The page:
It is inconceivable to think that winter is coming again, but the reality is that after the summer equinox, the days are getting shorter and we are heading down that slippery slope to winter.
The good news is that autumn is also coming and we get to revel in all its glory without, I hope, too many tourists.
The other thing that alerts me to autumn coming is that my business phone starts ringing. For years, it was people looking for foam insulation. Since I am no longer doing that, but rather working on heat storage systems for solar and wood heating, the calls come in for that aspect of keeping warm. This week has been extraordinary in that the calls have been coming in fast and furious while my head is still in summer, such as it has been.
Since I have been talking about heating all week, it seemed reasonable to write about it, too.
A great number of us are changing from oil and gas heating to wood heat. I spoke with someone yesterday who is dealing with a company in Vermont that is manufacturing a retrofit wood pellet burner for oil devices. These burners have been available in Europe for a while but have not yet made too much of an impact here.
There are some limitations when converting an existing boiler to use a pellet burner. First on my page would be whether the old boiler is going to be compatible with a pellet burner. I expect that not all boilers will fit the particular dimensions of a pellet burner.
A bigger concern would be for easy cleaning. Pellets do burn cleanly, but they also yield some fly ash, which can coat the heat exchanger surfaces. This ash coating can hinder the heat transfer from the fire to the water jacket that is being heated. This probably means more frequent cleaning of the boiler than one would require when using oil or gas.
Gas devices can go for quite a while without cleaning the heat exchanger. Oil systems require at least an annual cleaning. And I would have to guess that a boiler retrofitted with a pellet burner would require cleaning at least once a month during the heating season.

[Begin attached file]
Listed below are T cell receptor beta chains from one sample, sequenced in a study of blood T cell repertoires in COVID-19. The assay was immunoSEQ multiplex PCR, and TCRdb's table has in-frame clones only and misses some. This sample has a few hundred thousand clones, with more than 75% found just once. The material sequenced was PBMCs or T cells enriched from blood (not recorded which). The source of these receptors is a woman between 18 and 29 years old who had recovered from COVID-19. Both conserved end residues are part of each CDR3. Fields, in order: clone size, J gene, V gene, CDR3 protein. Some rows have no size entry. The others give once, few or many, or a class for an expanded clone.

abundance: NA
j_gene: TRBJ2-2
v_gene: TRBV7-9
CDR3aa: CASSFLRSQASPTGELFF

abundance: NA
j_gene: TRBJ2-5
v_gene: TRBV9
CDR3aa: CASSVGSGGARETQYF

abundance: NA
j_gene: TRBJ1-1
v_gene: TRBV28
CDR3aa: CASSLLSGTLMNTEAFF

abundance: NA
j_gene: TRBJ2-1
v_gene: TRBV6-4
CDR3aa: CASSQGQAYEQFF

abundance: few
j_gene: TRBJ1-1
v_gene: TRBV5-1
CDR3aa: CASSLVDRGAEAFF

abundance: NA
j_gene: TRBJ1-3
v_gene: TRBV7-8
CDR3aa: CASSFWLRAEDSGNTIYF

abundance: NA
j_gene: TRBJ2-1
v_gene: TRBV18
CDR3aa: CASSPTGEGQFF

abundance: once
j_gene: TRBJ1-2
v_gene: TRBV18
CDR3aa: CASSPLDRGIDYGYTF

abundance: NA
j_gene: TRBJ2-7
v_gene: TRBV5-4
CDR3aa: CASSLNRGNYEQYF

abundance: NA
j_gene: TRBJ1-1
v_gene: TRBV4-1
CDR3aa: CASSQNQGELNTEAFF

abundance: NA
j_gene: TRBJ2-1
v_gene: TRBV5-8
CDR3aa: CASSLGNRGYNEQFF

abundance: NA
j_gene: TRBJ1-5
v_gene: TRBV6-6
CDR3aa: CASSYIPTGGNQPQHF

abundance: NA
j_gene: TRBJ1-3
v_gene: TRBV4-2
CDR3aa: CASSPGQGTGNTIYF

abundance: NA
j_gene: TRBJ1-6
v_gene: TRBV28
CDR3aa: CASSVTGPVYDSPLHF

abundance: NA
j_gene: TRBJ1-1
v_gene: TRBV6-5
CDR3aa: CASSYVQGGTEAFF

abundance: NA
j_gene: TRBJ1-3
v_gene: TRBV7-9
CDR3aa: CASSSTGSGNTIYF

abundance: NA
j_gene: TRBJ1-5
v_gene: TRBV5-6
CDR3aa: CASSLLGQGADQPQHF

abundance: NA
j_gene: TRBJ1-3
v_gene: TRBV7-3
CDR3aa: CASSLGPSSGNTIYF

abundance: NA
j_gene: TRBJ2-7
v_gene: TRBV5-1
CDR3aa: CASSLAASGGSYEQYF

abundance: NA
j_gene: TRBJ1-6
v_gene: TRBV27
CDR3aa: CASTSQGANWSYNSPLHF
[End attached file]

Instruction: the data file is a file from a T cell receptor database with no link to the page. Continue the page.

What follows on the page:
This pellet burner would cost about $6,000 installed.
Given that kind of cost and given the limitations, I think $6,000 could buy me a really sweet, overly expensive, pellet stove or two, and a couple of years’ worth of pellets.
As much as a pellet stove can work well for many homes, there are reasons to consider central pellet heating systems that are built for this purpose.
A pellet boiler built from the ground up should be designed to deal with the peculiar needs of wood pellet fuel. I am referring to the ash that might coat the heat exchanger. Some boilers can be self-cleaning, while some others are designed to minimize ash buildup. As a consumer, you need to find out how frequently a pellet central heating system might need to be cleaned. You also need to ask yourself if this is a lifestyle that you want to deal with.
You can buy your way out of this issue with a higher-end pellet heating system that might require only annual cleaning, but you will pay for that convenience.
Last year, with the heating cost scare, a fair number of central pellet heating systems were installed. There were a lot of learning curve issues that required tweaking and patience. This is true with any new technology. Although the technology was imported from Europe, where it has been around for a while, it is new here and those people who installed them were “pioneers.”
The pioneers get to be the first one on the block with a new technology, but they also get to struggle with the annoying (but, I hope, small) problems that the inexperienced technicians have to sort through.
Questions for Tom Gocze should be mailed to The Home Page, Bangor Daily News, P.O. Box 1329, Bangor 04402-1329. A library of reference material and a home-project blog are at www.bangordailynews.com/